Ministry spokesman Khieu Sopheak told RFA that the authorities were aware the CNRP expected to have four times as many participants as allowed but refused to comment on how authorities will respond if the participants exceed the permitted number.
Police officers at the demonstration will not be armed, he said, adding that the restrictions put on the protest were in accordance with the law.
“What we are doing is the same thing done in democratic countries to deal with mass demonstrations,” he said.
Police have used force to scatter protesters during other mass demonstrations the CNRP has led in the nearly three months since the election, sparking clashes in which one man was shot dead when police opened fire on the sidelines of a Sept. 15 protest.
Last week, police violently cracked down on villagers and monks demanding justice for the man, 29-year-old Mao Sok Chan, who was killed at an intersection near Phnom Penh’s Kbal Thnal Bridge.
On Monday, riot police cracked down on hundreds of demonstrators from civil society groups holding a public forum in Freedom Park, with authorities citing “training exercises” as the reason for clearing the area.
Paris Peace Agreements anniversary
This week’s CNRP demonstrations are timed to coincide with the 22nd anniversary of the 1991 Paris Peace Agreements, a U.N.-brokered peace deal that laid out a process ending decades of internal conflict in Cambodia, with an emphasis on building a democratic society anchored in human rights and the rule of law.
Human Rights Watch pointed out that France, Australia, and Japan are signatories to the Paris Peace Agreements and made treaty commitments to democracy in Cambodia.
The United States, Britain, and a number of other countries that were signatories have not sent congratulations to Hun Sen.
“Are France, Japan, and Australia more interested in making friends with an authoritarian leader in power for 28 years, or in supporting the democratic aspirations of a long oppressed people?” Adams said.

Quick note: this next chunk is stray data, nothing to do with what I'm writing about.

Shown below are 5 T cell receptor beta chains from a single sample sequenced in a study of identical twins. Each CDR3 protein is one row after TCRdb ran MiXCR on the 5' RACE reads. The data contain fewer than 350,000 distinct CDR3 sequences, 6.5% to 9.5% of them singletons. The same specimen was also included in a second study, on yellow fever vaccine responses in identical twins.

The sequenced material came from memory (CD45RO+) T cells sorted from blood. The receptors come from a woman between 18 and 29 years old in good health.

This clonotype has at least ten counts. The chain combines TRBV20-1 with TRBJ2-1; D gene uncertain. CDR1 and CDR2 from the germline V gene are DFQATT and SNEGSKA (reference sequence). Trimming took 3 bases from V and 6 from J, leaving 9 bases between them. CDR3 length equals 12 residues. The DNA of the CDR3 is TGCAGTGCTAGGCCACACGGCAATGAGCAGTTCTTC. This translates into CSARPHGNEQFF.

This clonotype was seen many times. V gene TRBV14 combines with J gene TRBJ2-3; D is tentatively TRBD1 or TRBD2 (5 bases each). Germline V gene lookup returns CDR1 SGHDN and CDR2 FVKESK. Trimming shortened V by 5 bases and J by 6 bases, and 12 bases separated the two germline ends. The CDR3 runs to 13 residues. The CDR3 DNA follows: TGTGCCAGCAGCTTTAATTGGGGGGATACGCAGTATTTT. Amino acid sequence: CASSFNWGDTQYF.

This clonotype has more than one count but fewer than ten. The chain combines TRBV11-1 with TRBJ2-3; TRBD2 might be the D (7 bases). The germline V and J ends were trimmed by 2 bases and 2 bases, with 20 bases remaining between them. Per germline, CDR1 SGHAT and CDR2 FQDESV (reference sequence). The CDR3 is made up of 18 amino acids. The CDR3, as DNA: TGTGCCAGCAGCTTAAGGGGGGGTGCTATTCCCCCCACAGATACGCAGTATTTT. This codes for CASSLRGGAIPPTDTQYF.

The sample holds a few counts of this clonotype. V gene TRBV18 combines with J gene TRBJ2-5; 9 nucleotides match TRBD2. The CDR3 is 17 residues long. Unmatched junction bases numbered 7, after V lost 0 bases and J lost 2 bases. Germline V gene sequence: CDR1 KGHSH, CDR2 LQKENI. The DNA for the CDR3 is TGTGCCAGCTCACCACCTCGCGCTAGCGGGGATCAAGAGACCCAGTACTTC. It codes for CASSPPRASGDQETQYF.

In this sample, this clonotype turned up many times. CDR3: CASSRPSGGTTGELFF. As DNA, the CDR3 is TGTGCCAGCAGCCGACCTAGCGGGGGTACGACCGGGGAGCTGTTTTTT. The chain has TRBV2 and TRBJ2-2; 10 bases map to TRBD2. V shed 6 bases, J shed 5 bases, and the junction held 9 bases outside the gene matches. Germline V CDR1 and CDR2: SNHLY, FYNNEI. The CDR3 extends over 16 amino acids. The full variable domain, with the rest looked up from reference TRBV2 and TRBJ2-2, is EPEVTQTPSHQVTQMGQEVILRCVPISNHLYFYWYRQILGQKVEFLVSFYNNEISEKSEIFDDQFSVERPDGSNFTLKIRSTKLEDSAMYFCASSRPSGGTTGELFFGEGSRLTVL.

CNRP organizers have gathered thumbprints from supporters across the country for petitions to the missions of the U.N. and Paris Peace Agreements signatory countries in a bid to force Hun Sen’s government to conduct an investigation into vote fraud it says the CPP used to win the election.
“Supporters [from the provinces] will bring their petitions to Phnom Penh to give to the U.N. office and the peace accord signatory countries,” Kem Sokha said.
He added that the rally will be a nonviolent demonstration and the party should not be held responsible for any individuals who provoke violence.
Villagers barred from travel
The CNRP has said it expects supporters from 24 provinces and municipalities across the country to take part in the protest.
Northeast of Phnom Penh, villagers in Kampong Cham reported authorities had barred them from leaving the province to travel to the capital for the demonstration.
Local CNRP activist Khut Kha said village officials in the province have urged residents not to attend the rally.
“[In one village] the village chief accused Sam Rainsy of being a traitor and asked us not to participate in the demonstration,” he said.
Reported by RFA’s Khmer Service. Translated by Samean Yun. Written in English by Rachel Vandenbrink.